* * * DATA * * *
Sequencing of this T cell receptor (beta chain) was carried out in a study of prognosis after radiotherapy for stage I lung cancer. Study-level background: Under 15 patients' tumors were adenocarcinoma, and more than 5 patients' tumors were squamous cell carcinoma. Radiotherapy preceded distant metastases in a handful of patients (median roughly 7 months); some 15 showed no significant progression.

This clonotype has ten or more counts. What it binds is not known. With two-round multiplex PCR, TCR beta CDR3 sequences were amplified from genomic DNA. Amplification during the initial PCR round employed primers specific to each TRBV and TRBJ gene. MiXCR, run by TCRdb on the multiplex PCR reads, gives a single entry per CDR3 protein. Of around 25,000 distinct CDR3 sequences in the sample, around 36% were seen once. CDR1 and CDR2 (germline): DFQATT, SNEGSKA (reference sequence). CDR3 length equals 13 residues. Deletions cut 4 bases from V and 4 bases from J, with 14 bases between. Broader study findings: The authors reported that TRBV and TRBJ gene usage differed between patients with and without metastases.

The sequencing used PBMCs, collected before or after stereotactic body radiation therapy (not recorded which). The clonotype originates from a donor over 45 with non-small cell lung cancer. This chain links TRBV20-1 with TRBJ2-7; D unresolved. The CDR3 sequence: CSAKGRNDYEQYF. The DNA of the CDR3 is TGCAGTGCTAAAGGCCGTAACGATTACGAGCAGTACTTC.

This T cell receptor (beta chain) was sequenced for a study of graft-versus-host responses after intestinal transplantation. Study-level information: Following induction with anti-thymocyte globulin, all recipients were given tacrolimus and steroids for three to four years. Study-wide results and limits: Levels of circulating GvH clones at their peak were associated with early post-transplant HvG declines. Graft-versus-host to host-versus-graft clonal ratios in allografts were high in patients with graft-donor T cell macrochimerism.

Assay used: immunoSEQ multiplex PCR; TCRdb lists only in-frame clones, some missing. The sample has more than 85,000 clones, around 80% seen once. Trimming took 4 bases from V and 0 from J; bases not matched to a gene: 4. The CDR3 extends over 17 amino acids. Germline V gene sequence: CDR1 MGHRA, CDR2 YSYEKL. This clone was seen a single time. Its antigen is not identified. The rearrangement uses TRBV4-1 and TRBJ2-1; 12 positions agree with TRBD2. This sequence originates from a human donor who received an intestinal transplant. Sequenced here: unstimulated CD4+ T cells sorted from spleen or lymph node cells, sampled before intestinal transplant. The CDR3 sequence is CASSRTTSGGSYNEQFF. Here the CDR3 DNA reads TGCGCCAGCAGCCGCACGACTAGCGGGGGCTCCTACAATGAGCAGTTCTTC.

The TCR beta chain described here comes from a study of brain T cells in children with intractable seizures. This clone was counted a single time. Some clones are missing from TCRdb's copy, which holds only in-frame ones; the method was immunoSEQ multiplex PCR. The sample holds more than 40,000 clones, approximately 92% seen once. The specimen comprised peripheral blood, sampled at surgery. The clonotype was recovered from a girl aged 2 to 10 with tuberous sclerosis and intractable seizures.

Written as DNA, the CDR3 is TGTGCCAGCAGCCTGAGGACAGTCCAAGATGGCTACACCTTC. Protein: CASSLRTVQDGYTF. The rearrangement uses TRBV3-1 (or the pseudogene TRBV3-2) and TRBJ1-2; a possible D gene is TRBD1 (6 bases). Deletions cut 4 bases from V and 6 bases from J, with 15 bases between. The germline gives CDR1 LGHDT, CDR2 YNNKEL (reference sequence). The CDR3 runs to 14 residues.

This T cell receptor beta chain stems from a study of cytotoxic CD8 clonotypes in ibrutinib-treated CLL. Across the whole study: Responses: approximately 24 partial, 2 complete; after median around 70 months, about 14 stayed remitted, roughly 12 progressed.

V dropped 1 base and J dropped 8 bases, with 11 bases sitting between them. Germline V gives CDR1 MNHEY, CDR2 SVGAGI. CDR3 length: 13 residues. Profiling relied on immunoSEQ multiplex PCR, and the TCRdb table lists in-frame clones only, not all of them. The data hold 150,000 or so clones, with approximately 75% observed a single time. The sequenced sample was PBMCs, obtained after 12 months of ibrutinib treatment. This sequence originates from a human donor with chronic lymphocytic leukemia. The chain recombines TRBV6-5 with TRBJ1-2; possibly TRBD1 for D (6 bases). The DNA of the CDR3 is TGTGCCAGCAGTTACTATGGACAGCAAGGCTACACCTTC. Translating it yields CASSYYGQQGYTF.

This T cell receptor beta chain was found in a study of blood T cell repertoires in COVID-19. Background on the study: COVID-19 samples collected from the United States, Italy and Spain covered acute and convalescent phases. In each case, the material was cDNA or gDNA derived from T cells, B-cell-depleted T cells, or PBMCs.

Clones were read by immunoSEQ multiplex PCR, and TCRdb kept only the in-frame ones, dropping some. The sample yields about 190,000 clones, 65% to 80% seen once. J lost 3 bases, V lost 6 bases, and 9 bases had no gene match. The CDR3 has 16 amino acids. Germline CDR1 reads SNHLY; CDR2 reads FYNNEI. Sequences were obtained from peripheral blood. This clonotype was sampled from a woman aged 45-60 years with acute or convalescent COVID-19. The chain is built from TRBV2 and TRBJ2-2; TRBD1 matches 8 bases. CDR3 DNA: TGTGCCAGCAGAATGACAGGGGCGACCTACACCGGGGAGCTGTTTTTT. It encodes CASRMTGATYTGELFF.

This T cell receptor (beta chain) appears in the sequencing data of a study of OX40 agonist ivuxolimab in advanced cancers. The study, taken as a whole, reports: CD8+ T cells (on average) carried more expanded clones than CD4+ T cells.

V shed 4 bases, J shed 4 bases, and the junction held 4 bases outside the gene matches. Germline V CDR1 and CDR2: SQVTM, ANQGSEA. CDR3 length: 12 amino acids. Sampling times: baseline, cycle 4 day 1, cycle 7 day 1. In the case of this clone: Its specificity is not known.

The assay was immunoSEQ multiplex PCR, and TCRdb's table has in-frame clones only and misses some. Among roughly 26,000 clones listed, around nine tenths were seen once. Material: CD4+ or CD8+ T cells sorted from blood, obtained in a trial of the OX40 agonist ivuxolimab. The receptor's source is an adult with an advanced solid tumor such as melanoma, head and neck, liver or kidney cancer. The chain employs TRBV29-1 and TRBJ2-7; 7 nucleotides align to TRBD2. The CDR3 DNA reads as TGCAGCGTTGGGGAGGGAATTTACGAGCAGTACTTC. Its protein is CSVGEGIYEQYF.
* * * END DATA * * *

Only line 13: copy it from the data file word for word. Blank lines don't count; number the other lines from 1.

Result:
V shed 4 bases, J shed 4 bases, and the junction held 4 bases outside the gene matches. Germline V CDR1 and CDR2: SQVTM, ANQGSEA. CDR3 length: 12 amino acids. Sampling times: baseline, cycle 4 day 1, cycle 7 day 1. In the case of this clone: Its specificity is not known.